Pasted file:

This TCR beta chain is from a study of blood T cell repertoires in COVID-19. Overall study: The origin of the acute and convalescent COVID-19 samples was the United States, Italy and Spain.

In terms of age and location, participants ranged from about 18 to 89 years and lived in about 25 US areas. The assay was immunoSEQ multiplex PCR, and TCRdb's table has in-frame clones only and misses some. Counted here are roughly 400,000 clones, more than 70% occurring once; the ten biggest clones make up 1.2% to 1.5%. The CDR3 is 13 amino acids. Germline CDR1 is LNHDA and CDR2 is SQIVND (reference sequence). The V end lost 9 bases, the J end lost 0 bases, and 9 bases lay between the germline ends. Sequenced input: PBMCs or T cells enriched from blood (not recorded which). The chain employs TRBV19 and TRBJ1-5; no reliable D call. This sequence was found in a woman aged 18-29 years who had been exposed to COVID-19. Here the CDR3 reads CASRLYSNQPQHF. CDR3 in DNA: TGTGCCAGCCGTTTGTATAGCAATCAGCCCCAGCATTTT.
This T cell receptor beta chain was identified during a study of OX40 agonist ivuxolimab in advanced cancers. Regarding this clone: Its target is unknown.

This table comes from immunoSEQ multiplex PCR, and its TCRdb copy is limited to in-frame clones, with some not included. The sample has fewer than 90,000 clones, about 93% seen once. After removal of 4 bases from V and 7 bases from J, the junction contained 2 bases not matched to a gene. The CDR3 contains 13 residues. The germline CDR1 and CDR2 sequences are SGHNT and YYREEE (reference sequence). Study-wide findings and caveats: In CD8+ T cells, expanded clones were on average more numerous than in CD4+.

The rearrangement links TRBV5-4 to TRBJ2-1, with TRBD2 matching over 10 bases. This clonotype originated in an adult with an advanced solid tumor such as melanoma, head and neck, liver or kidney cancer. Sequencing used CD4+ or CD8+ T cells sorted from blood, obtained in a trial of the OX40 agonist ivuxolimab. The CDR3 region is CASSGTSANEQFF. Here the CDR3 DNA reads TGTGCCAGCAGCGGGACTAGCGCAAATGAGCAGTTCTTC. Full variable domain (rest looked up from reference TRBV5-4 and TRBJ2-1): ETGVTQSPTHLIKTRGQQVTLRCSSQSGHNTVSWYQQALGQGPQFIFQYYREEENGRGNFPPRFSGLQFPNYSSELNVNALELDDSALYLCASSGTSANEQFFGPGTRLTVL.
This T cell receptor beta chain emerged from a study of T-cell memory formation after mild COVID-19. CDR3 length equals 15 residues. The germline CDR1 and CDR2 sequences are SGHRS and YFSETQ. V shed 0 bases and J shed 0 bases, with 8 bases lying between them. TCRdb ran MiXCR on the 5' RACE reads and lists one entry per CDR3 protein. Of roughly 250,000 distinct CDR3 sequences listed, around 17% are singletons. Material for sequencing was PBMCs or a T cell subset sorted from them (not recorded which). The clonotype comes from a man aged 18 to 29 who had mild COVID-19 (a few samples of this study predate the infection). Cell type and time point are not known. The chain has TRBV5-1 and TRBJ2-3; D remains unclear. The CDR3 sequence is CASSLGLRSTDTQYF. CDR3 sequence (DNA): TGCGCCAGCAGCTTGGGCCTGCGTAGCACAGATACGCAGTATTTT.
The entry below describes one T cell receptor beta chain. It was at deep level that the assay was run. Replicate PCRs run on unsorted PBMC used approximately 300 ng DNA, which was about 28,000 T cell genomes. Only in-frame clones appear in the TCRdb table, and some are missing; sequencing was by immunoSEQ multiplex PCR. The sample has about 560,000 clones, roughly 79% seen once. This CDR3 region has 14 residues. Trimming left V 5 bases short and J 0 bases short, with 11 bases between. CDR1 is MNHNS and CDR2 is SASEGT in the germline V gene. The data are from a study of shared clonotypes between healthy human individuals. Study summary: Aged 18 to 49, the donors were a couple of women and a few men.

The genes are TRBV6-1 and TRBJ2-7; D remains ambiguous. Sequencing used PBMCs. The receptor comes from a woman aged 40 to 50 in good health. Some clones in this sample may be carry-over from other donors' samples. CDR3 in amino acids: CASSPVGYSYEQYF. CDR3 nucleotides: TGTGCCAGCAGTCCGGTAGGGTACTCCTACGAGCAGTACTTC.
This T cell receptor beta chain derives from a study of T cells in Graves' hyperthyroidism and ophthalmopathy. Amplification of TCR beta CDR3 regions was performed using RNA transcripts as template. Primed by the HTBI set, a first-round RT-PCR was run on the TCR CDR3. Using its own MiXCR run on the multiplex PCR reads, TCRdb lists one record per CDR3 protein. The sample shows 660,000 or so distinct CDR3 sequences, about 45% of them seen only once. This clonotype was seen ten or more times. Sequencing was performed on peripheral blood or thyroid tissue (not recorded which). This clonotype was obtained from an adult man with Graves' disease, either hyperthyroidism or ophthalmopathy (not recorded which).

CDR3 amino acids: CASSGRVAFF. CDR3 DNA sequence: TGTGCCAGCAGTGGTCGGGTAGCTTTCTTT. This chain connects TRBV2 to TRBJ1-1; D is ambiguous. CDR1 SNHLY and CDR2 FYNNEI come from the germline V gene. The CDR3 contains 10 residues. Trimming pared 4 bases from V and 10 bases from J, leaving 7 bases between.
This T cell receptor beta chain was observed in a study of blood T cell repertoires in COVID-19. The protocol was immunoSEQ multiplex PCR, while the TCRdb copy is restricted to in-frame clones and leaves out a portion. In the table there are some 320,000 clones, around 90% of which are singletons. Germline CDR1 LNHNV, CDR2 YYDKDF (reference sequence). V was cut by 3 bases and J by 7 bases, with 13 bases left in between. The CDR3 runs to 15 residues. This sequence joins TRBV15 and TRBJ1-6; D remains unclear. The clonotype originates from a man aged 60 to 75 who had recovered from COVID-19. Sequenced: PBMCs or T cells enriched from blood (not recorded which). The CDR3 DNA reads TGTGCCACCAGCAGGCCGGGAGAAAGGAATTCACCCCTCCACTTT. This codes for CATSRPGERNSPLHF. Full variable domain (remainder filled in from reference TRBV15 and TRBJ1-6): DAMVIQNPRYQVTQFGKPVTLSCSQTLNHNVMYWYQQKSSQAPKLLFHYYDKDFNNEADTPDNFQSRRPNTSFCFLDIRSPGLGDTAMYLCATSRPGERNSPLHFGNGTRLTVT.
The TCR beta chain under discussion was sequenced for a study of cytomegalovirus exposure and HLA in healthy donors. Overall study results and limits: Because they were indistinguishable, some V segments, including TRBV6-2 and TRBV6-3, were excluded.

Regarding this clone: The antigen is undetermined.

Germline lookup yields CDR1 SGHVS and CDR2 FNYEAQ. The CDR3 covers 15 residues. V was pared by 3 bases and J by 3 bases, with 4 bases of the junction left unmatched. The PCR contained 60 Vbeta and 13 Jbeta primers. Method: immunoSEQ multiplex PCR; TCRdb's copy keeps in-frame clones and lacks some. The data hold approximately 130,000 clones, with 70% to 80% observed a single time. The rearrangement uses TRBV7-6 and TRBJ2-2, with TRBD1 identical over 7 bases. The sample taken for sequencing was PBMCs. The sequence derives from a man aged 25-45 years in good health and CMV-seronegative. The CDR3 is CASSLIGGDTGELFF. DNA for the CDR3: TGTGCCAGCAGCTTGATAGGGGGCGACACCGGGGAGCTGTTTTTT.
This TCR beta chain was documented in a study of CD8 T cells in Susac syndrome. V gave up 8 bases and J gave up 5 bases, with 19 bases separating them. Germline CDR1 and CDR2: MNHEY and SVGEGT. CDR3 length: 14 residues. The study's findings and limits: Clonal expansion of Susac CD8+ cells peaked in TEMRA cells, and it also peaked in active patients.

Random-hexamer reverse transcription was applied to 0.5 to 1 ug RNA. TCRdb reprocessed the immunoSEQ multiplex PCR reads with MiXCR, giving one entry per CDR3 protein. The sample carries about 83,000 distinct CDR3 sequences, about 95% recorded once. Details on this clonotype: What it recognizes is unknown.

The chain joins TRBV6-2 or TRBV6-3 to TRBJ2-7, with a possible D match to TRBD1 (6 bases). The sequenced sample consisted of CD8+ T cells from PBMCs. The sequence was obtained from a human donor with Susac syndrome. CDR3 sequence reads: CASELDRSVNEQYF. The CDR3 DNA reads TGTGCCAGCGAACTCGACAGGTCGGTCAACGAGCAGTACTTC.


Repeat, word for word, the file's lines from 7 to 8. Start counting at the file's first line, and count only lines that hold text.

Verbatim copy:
The entry below describes one T cell receptor beta chain. It was at deep level that the assay was run. Replicate PCRs run on unsorted PBMC used approximately 300 ng DNA, which was about 28,000 T cell genomes. Only in-frame clones appear in the TCRdb table, and some are missing; sequencing was by immunoSEQ multiplex PCR. The sample has about 560,000 clones, roughly 79% seen once. This CDR3 region has 14 residues. Trimming left V 5 bases short and J 0 bases short, with 11 bases between. CDR1 is MNHNS and CDR2 is SASEGT in the germline V gene. The data are from a study of shared clonotypes between healthy human individuals. Study summary: Aged 18 to 49, the donors were a couple of women and a few men.

The genes are TRBV6-1 and TRBJ2-7; D remains ambiguous. Sequencing used PBMCs. The receptor comes from a woman aged 40 to 50 in good health. Some clones in this sample may be carry-over from other donors' samples. CDR3 in amino acids: CASSPVGYSYEQYF. CDR3 nucleotides: TGTGCCAGCAGTCCGGTAGGGTACTCCTACGAGCAGTACTTC.